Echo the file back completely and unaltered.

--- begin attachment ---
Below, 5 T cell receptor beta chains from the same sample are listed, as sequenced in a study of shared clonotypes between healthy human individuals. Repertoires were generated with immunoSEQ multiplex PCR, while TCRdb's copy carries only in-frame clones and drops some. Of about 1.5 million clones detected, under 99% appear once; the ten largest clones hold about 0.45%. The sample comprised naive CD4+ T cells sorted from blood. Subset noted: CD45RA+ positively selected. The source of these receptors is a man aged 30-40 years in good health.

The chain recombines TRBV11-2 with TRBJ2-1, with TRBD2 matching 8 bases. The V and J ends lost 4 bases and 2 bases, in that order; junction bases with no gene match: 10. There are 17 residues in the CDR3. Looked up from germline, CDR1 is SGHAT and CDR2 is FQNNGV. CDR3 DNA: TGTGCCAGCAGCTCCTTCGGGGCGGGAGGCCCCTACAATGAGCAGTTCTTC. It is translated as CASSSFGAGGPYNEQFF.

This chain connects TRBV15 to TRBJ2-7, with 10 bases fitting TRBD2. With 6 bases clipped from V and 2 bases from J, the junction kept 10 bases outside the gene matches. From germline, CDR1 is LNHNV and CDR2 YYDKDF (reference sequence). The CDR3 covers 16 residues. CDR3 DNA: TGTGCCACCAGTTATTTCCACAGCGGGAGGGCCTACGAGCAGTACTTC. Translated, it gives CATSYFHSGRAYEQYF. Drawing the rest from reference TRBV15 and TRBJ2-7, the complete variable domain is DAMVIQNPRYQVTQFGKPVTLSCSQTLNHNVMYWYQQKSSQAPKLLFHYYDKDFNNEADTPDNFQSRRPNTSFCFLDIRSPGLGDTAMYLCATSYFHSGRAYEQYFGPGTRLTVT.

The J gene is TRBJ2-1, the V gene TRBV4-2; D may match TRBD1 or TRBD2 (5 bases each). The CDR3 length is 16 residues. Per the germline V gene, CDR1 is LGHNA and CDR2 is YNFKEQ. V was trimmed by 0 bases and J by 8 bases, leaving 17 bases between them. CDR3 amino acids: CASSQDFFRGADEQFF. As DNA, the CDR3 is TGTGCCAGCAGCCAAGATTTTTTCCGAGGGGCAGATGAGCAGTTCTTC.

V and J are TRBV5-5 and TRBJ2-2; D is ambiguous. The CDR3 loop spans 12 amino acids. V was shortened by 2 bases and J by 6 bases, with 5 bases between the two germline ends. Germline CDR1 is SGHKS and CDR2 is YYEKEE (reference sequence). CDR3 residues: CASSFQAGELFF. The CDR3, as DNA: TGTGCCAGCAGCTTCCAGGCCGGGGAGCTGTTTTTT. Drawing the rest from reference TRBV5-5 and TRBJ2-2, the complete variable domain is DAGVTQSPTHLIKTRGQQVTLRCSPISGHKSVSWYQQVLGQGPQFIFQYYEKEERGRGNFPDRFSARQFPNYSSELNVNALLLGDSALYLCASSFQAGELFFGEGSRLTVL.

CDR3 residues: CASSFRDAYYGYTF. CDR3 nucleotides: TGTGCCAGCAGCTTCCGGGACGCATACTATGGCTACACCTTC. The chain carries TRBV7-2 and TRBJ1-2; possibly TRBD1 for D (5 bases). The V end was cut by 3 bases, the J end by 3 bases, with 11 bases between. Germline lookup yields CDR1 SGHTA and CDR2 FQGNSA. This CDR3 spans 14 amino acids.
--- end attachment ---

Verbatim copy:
Below, 5 T cell receptor beta chains from the same sample are listed, as sequenced in a study of shared clonotypes between healthy human individuals. Repertoires were generated with immunoSEQ multiplex PCR, while TCRdb's copy carries only in-frame clones and drops some. Of about 1.5 million clones detected, under 99% appear once; the ten largest clones hold about 0.45%. The sample comprised naive CD4+ T cells sorted from blood. Subset noted: CD45RA+ positively selected. The source of these receptors is a man aged 30-40 years in good health.

The chain recombines TRBV11-2 with TRBJ2-1, with TRBD2 matching 8 bases. The V and J ends lost 4 bases and 2 bases, in that order; junction bases with no gene match: 10. There are 17 residues in the CDR3. Looked up from germline, CDR1 is SGHAT and CDR2 is FQNNGV. CDR3 DNA: TGTGCCAGCAGCTCCTTCGGGGCGGGAGGCCCCTACAATGAGCAGTTCTTC. It is translated as CASSSFGAGGPYNEQFF.

This chain connects TRBV15 to TRBJ2-7, with 10 bases fitting TRBD2. With 6 bases clipped from V and 2 bases from J, the junction kept 10 bases outside the gene matches. From germline, CDR1 is LNHNV and CDR2 YYDKDF (reference sequence). The CDR3 covers 16 residues. CDR3 DNA: TGTGCCACCAGTTATTTCCACAGCGGGAGGGCCTACGAGCAGTACTTC. Translated, it gives CATSYFHSGRAYEQYF. Drawing the rest from reference TRBV15 and TRBJ2-7, the complete variable domain is DAMVIQNPRYQVTQFGKPVTLSCSQTLNHNVMYWYQQKSSQAPKLLFHYYDKDFNNEADTPDNFQSRRPNTSFCFLDIRSPGLGDTAMYLCATSYFHSGRAYEQYFGPGTRLTVT.

The J gene is TRBJ2-1, the V gene TRBV4-2; D may match TRBD1 or TRBD2 (5 bases each). The CDR3 length is 16 residues. Per the germline V gene, CDR1 is LGHNA and CDR2 is YNFKEQ. V was trimmed by 0 bases and J by 8 bases, leaving 17 bases between them. CDR3 amino acids: CASSQDFFRGADEQFF. As DNA, the CDR3 is TGTGCCAGCAGCCAAGATTTTTTCCGAGGGGCAGATGAGCAGTTCTTC.

V and J are TRBV5-5 and TRBJ2-2; D is ambiguous. The CDR3 loop spans 12 amino acids. V was shortened by 2 bases and J by 6 bases, with 5 bases between the two germline ends. Germline CDR1 is SGHKS and CDR2 is YYEKEE (reference sequence). CDR3 residues: CASSFQAGELFF. The CDR3, as DNA: TGTGCCAGCAGCTTCCAGGCCGGGGAGCTGTTTTTT. Drawing the rest from reference TRBV5-5 and TRBJ2-2, the complete variable domain is DAGVTQSPTHLIKTRGQQVTLRCSPISGHKSVSWYQQVLGQGPQFIFQYYEKEERGRGNFPDRFSARQFPNYSSELNVNALLLGDSALYLCASSFQAGELFFGEGSRLTVL.

CDR3 residues: CASSFRDAYYGYTF. CDR3 nucleotides: TGTGCCAGCAGCTTCCGGGACGCATACTATGGCTACACCTTC. The chain carries TRBV7-2 and TRBJ1-2; possibly TRBD1 for D (5 bases). The V end was cut by 3 bases, the J end by 3 bases, with 11 bases between. Germline lookup yields CDR1 SGHTA and CDR2 FQGNSA. This CDR3 spans 14 amino acids.